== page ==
We had more Rome in store for us at the end of the trip, but it was time to head to Florence, which is still in my top five cities I’ve ever visited (just so you know – in no particular order – that list contains: Florence, Dublin, Lisbon, San Francisco, and Edinburgh).  There was something about Florence that was just so homey and welcoming.  We stopped in the Duomo, some of us even making the long hike up to the top; then spent two days wandering around the city seeing Ponte Vechio – near where Carlo Collodi wrote his famous story, Pinocchio; The Church of Santa Croce – where Dante, Galileo, Michelangelo, and Machiavelli are all buried; a demonstration on making goods out of leather, and the amazing statue of David.  The sites were great, but my favorite parts of Florence were just walking the pedestrian streets and having a nice slow lunch in the sidewalk cafes.

Florence is still one of my all time favorite TAP visits.

Florence is still one of my all time favorite TAP visits.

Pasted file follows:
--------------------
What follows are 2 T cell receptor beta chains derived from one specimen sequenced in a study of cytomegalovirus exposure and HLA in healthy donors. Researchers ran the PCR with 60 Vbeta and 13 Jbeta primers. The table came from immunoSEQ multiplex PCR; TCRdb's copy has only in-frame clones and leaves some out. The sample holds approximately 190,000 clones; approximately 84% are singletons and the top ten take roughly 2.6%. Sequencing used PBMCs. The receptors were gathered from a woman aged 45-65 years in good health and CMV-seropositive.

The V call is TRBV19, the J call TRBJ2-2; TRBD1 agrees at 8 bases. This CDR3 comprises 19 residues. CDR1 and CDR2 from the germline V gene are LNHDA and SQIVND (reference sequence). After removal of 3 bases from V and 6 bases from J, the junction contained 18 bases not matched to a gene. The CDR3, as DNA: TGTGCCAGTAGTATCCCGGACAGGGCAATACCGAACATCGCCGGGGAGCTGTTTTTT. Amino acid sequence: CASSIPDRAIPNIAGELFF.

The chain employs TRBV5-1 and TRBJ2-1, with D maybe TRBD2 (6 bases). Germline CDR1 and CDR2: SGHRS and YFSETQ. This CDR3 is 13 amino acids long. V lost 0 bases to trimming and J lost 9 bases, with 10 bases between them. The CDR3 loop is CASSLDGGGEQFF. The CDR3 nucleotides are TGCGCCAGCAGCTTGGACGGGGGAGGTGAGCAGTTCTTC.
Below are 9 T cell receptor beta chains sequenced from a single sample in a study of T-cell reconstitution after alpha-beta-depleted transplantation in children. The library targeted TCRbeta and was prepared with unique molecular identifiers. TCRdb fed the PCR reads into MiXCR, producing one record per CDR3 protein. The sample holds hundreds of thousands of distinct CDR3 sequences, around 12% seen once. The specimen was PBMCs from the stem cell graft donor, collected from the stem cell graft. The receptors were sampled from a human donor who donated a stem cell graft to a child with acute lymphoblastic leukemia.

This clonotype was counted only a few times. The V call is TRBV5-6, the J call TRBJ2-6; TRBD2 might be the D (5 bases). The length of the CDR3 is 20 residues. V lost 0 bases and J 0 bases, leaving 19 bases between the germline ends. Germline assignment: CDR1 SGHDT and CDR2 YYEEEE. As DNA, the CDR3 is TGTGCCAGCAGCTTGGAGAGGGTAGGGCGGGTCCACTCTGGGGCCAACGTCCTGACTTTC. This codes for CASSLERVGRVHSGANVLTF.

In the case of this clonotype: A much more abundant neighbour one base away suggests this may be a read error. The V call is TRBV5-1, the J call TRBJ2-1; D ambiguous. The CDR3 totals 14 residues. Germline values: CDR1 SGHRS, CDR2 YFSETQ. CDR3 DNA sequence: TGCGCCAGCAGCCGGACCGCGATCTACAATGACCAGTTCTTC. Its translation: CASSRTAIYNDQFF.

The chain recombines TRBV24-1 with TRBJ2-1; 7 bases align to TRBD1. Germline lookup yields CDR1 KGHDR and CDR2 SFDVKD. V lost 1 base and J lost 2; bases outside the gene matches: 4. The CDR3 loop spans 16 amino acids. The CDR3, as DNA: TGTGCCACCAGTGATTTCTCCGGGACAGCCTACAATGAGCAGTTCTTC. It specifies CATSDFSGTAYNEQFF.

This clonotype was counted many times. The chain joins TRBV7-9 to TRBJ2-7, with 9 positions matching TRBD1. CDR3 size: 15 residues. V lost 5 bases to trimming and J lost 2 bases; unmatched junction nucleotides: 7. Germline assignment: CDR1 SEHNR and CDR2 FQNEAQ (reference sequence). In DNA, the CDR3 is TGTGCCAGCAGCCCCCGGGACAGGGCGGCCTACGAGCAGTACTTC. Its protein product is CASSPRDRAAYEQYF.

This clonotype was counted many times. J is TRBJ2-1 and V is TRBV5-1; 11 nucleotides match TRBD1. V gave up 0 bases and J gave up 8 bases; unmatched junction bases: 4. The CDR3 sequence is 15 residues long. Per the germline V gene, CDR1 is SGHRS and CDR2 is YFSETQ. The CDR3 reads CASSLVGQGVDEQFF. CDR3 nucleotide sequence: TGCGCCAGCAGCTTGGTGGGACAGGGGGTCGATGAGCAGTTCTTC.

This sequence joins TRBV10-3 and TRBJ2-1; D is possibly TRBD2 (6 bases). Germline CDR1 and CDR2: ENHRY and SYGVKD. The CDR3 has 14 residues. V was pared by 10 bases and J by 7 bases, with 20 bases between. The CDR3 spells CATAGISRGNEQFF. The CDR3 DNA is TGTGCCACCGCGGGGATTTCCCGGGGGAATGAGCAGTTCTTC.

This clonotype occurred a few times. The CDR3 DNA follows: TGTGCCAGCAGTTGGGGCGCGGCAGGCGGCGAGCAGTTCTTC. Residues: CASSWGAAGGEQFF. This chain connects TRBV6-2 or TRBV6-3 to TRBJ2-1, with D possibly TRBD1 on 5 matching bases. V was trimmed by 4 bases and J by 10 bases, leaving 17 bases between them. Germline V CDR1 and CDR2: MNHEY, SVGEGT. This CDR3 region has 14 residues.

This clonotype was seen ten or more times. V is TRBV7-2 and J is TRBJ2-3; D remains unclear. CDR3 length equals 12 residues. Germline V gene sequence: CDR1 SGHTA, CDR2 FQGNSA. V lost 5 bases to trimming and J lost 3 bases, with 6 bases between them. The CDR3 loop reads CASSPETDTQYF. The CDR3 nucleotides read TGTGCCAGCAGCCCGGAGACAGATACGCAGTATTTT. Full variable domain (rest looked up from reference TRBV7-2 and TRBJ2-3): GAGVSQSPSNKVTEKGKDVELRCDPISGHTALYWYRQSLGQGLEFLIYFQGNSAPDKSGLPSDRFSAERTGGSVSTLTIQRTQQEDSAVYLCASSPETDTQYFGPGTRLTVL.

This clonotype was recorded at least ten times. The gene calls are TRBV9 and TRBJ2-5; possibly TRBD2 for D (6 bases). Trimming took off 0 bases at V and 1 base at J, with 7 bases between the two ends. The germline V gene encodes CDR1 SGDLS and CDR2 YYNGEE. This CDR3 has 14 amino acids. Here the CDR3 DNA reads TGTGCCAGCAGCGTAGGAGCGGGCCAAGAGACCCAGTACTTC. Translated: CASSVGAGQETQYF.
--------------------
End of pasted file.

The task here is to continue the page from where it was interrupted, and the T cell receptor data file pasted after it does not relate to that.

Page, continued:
After Florence, we headed off to Pisa.  The Leaning Tower was just one of three amazing buildings.   The tower goes with the Basilica of Pisa and the Baptistery.  My favorite was actually the baptistery, because our guide gave us an amazing demonstration of how perfect the architecture was.  The building is a single room, a huge room, but just one room, and the roof is a huge dome.  The guide stood on a small platform in the middle of the main floor and sang at the top of his lungs up towards the ceiling.  When he stopped, his voice kept going, and echo of his song literally rolled around inside the dome for several seconds after he was done singing.  It was seriously one of the coolest things I’ve ever seen.